Knowing map symbols is essential to getting to desired destinations and deciphering the stops along the way. Road and topographical maps incorporate symbols that help travelers know where they are and the types of sights, services and land features nearby.
Interstate highways on road maps are shown in solid blue lines with white squares along the routes that denote exits. Interstate routes also are marked periodically with a blue shield topped with a red crown and white numbers that show the route number and directional demarcation.
On road maps, principal highways are shown in solid pink lines. The number of the routes can be found with county, state or U.S. highway markers along the lines.
Similar solid pink or red lines denote primary highways on topographical maps.
Out on the road, you need to know how to find these. Rest areas are denoted on the atlas with a blue hut-shaped icon. Rest areas without bathrooms have a white square in the middle of the blue hut.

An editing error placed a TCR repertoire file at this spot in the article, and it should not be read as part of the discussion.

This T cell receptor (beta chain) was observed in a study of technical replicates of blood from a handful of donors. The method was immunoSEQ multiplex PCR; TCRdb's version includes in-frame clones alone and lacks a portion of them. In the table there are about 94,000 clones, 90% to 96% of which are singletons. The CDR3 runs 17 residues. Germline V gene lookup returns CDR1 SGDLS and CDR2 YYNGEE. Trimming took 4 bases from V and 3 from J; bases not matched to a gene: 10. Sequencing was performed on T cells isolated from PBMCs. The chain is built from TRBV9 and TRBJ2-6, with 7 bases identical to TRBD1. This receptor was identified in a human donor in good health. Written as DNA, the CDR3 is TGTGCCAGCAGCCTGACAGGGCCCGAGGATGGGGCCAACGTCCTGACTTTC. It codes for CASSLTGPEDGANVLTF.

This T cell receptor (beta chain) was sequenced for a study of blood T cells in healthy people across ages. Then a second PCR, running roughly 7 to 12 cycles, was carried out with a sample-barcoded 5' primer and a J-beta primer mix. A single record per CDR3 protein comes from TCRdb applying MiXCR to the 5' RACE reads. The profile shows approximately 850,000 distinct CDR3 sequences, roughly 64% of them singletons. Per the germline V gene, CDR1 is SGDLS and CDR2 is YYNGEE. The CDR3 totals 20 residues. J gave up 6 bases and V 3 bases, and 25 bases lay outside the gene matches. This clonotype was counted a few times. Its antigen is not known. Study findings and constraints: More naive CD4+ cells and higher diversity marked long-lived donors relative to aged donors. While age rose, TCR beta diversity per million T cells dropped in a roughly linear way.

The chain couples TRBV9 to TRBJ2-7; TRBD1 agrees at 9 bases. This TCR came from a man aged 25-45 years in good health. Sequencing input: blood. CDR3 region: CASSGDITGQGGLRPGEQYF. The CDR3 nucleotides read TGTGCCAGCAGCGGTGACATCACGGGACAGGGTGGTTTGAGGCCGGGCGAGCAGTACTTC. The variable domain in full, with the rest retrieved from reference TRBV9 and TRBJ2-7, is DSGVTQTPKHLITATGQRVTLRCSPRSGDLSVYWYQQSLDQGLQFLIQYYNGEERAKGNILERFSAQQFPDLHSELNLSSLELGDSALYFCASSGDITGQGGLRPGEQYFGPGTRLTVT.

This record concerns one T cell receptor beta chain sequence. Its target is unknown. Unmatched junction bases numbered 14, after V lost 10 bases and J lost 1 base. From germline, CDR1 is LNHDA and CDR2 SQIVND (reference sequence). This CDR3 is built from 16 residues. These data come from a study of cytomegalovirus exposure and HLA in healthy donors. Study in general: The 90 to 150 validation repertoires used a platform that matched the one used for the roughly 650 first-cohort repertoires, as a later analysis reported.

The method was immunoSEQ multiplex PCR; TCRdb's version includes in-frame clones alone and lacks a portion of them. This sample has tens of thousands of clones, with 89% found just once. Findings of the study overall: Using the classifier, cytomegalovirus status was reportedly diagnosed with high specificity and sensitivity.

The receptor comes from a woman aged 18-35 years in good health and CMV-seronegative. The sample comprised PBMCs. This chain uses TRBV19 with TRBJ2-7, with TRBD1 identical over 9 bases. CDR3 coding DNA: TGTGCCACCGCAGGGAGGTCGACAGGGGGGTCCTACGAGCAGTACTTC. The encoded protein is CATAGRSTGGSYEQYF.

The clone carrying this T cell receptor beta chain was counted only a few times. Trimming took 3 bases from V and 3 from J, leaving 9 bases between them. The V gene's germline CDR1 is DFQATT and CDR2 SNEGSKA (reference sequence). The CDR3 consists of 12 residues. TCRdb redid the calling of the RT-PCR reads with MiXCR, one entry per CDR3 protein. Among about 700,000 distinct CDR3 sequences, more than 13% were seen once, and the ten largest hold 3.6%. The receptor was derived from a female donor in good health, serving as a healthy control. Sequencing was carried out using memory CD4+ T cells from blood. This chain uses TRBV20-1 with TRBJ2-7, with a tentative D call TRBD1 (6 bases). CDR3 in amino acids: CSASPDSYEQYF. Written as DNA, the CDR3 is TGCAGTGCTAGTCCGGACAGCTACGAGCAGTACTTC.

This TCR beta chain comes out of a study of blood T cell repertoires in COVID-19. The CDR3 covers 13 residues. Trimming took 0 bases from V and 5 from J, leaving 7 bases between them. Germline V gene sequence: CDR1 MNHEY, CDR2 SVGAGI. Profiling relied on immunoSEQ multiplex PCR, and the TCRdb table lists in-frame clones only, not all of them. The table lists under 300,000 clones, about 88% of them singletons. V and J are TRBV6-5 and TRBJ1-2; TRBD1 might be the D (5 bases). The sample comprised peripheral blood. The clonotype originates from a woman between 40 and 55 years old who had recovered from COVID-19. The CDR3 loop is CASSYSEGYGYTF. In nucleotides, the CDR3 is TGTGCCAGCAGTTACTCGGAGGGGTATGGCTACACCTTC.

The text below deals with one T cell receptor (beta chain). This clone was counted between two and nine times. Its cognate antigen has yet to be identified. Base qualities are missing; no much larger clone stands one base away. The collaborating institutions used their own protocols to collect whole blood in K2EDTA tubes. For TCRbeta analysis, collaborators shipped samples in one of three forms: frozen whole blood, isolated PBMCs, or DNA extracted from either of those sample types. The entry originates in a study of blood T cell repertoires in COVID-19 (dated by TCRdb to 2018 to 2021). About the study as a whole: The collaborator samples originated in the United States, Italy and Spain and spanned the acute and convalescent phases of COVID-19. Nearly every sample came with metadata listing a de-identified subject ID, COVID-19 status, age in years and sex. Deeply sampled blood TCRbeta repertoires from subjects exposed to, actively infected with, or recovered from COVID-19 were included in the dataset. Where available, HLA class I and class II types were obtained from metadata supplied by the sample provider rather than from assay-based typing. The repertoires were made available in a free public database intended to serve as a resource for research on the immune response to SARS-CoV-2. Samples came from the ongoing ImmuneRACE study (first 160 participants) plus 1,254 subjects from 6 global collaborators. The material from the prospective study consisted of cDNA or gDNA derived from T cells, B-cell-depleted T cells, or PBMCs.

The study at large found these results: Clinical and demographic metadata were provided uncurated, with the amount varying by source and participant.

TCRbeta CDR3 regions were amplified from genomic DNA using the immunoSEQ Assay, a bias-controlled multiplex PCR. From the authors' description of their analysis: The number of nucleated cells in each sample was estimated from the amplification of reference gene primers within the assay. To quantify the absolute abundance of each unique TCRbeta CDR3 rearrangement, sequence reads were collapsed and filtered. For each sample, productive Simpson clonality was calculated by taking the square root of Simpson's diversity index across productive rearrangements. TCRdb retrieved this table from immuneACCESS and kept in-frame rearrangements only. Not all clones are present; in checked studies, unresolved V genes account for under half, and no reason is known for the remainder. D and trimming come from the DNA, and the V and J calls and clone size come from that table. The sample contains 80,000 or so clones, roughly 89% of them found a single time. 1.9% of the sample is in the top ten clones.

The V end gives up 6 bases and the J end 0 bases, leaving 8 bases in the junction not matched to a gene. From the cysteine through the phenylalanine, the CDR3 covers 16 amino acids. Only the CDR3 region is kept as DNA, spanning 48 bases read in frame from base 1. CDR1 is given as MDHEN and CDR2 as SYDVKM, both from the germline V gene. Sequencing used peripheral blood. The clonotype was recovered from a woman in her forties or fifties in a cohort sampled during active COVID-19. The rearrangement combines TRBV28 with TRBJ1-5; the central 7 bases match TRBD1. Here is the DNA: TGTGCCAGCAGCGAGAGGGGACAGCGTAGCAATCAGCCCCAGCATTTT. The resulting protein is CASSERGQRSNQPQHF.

Wayside or Roadside Parks
Waysides--essentially rest areas with picnic tables--are denoted with orange picnic table icons on road maps.
Similar icons on topographical maps show picnic areas along trails.
On topographical maps, underpasses and overpasses are denoted with a straight red line denoting the main roadway featured plus two perpendicular crossing lines denoting overpasses and underpasses.
Railroad crossings on road and topographical maps are shown with long black lines with perpendicular crossing lines denoting railroad tracks.
Topographical maps denote the beginning of trails, also called trailheads, with a red box with rounded edges. Inside the box are the capital letters "TH"--stacked with the T on top--and a red carrot arrow. Trail routes are marked with light gray dashed lines.
Topographical maps show elevation and grade with a series of meandering, contoured lines covering the entire map. Tightly grouped contours show steeper grades or inclines. More widely spaced contours show flat or gradual land surfaces.